In the gospel accounts of Palm Sunday, we learn of Jesus’ triumphant entry into Jerusalem. It was a celebrity event. Not only did the people come to see Jesus, but also Lazarus, whom He had raised from the dead. They waved palm fronds and called out,
Hosanna! Blessed is He who comes in the name of the LORD, the King of Israel!
This mob scene, even if it was fairly orderly, was very distressing to the Pharisees. Every day in every way Jesus was acting and looking more and more like a revolutionary leader, and that would upset the delicate status quo the authorities had with the Romans. Either the Romans would assume that Jesus was a revolutionary and call in the troops, or the people would come to that conclusion and rise up in rebellion. Either way, the result would be national disaster. How to stop Jesus’ landslide popularity? Whatever measures they had been taking were clearly ineffective and today’s demonstration was clear evidence of that.
So they plotted how to kill him. Some said they’d have to kill Lazarus as well.
A good many Pharisees were among the followers of Jesus, which wasn’t helping matters. One, however, did not follow Jesus until after all these events were over—his name was Paul. He was a Roman citizen (a legal status much to be prized), a very well educated man from a wealthy family. He had even studied the Law at the feet of Gamaliel in Jerusalem: the equivalent of being a Rhodes scholar at the very best university. In his letter to the Christians in Philippi, Paul describes his background and explains that he counts all these social and intellectual advantages as disadvantages when they are compared to the advantages of knowing Jesus Christ. So Paul gave up a life of luxury and of academic and social advantage to wander about the Roman Empire as a vagabond, sewing tents to earn his living as he faced stonings, beatings, expulsions, shipwrecks and the opposition of other Jews to preach the gospel to slaves and the merchant classes.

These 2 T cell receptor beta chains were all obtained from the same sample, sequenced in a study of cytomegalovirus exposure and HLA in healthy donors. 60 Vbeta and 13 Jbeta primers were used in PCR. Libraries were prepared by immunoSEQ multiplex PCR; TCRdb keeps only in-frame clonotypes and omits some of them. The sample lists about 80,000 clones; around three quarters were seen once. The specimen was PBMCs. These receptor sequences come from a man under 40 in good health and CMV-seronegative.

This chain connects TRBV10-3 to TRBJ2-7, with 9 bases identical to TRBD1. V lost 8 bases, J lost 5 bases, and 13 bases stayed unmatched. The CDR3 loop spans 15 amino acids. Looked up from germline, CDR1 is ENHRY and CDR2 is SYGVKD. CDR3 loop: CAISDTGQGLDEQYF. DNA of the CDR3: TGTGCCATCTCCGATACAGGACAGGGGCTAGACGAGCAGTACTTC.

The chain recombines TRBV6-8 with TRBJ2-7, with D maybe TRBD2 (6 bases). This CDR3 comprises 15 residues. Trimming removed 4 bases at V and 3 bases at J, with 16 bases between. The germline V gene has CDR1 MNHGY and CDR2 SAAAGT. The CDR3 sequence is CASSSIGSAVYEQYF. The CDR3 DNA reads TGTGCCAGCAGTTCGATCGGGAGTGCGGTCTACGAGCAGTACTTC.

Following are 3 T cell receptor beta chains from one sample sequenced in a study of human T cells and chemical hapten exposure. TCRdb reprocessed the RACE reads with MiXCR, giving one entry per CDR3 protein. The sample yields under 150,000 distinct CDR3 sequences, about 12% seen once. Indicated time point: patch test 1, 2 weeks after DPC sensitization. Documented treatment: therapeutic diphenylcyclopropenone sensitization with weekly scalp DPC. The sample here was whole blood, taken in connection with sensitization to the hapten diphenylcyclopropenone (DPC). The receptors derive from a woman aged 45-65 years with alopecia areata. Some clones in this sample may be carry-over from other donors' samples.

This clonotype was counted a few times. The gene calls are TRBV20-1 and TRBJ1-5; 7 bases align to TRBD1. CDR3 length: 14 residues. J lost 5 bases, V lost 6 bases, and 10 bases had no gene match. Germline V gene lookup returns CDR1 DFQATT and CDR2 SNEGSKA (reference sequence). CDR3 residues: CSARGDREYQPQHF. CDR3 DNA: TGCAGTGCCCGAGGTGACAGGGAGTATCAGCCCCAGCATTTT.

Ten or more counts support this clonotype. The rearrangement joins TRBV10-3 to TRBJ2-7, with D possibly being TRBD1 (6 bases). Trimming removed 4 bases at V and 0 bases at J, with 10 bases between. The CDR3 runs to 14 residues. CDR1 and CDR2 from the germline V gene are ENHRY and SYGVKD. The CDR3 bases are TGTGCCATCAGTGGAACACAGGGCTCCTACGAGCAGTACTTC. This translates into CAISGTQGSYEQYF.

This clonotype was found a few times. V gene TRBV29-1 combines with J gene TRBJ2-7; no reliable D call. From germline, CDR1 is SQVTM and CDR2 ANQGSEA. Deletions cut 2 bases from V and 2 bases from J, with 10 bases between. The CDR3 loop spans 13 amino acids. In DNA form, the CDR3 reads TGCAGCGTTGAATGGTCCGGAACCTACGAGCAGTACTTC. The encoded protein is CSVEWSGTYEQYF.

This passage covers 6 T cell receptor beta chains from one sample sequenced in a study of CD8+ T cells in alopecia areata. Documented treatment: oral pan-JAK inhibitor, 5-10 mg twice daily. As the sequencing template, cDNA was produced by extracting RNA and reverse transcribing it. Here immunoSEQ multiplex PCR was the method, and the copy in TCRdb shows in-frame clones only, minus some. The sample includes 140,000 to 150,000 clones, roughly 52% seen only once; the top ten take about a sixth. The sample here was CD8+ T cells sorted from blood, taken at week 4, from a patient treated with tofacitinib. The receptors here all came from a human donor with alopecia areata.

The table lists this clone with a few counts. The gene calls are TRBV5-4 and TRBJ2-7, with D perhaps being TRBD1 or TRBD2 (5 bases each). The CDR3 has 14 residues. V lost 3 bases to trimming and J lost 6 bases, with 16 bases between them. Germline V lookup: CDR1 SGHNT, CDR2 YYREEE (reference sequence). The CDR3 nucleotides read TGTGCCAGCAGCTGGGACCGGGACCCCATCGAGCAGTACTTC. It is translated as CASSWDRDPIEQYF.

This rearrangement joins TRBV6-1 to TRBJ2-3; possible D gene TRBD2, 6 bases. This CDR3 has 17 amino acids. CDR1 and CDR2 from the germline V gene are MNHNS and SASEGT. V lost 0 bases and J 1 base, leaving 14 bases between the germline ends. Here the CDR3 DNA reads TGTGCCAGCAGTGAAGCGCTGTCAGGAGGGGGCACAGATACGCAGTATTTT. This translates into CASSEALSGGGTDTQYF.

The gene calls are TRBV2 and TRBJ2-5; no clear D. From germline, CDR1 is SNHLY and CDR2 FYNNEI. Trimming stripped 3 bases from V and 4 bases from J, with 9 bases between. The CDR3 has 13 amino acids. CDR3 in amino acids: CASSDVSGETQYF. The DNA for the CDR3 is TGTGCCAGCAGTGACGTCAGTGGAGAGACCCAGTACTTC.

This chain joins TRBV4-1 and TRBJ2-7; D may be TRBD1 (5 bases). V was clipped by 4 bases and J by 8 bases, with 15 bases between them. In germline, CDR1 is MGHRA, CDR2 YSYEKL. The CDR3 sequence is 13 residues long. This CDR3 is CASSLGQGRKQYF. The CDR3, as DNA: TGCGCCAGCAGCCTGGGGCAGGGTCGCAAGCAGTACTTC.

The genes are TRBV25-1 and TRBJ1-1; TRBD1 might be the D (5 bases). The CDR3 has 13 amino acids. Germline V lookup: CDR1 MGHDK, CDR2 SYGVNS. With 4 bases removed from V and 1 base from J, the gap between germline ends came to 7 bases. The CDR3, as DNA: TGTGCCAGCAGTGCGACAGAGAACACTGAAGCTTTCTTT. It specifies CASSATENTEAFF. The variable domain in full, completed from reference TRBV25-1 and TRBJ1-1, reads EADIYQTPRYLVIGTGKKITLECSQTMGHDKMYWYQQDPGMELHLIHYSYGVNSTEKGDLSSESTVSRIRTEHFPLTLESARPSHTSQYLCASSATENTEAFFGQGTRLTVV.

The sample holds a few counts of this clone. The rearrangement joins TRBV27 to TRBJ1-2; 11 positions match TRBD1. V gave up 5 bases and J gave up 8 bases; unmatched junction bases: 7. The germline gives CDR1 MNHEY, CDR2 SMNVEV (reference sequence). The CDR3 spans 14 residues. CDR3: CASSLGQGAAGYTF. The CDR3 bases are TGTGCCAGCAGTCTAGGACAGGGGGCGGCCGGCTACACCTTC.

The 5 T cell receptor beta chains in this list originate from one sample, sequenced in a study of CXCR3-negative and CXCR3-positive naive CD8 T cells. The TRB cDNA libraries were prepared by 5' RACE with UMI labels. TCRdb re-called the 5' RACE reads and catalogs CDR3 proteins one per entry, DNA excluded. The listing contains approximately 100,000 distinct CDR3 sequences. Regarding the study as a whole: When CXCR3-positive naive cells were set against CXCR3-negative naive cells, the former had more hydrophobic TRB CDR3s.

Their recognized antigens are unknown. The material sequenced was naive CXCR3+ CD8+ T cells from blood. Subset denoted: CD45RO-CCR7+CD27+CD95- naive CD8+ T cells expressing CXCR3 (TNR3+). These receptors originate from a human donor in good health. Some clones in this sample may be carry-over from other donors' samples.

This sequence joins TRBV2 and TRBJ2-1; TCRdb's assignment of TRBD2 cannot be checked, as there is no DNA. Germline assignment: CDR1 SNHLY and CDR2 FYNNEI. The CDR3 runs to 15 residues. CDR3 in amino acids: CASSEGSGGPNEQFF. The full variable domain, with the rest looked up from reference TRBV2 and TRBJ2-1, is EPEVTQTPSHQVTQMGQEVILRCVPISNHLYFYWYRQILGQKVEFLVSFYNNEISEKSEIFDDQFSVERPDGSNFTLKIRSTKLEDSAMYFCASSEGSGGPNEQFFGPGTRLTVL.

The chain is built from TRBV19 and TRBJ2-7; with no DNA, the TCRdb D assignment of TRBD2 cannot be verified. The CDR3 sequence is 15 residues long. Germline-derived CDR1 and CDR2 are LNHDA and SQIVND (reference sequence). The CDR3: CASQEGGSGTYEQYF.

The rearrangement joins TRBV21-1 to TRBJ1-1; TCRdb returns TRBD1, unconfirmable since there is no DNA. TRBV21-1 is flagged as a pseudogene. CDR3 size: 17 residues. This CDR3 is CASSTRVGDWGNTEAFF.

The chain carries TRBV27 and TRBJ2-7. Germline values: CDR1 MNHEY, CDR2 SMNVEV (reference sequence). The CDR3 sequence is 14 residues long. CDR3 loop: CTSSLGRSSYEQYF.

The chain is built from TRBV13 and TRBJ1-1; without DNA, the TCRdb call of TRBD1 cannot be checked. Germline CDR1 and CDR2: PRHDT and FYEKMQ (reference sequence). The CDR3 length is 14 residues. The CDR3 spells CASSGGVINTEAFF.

Paul’s priorities were breathtaking. What sort of priorities do we have?
Many people are willing to stand in the crowd and wave a palm frond to welcome Jesus, riding into town in triumph. We all want to throng around Him to cheer His victory. But where was this great crowd on the night He was betrayed? Why didn’t they stop the people who had the immense unkindness to jeer at Him and insult Him while He was in agony on the cross? We all want to be with Jesus when times are good, when things are up and cheering—but as soon as the going gets tough, the tough get going... out the door, and down the street, and somewhere else, leaving Jesus all alone.
On Good Friday, they all hid. They denied they knew Him. They forgot about the dedication they had on Palm Sunday. But Jesus’ mother and His best friend were faithful enough to see Him through to the bitter end.
How much of a friend of Jesus are you? Will you wave the palm branch on Palm Sunday? Will you attend Easter services to celebrate His glory? That’s fine, but will you watch and pray with Him on Maundy Thursday, and will you wait at the cross on Good Friday? If you find that you are Jesus’ fair-weather friend, you can take some comfort in the fact that you are not alone. The vast majority of Christians will also fail Him in His time of need, for many churches don’t even hold services on Thursday or Friday of Holy Week.
Holy Week is a good time to look at Paul’s priorities in life. It is a good time to repent and to imitate Paul as he imitates Christ. Be extra grateful this week that Jesus does not believe in reciprocating in kind. For even if you do not watch and pray with him on Maundy Thursday, or stand at the foot of the cross on Good Friday, Jesus will be present with you in your time of need.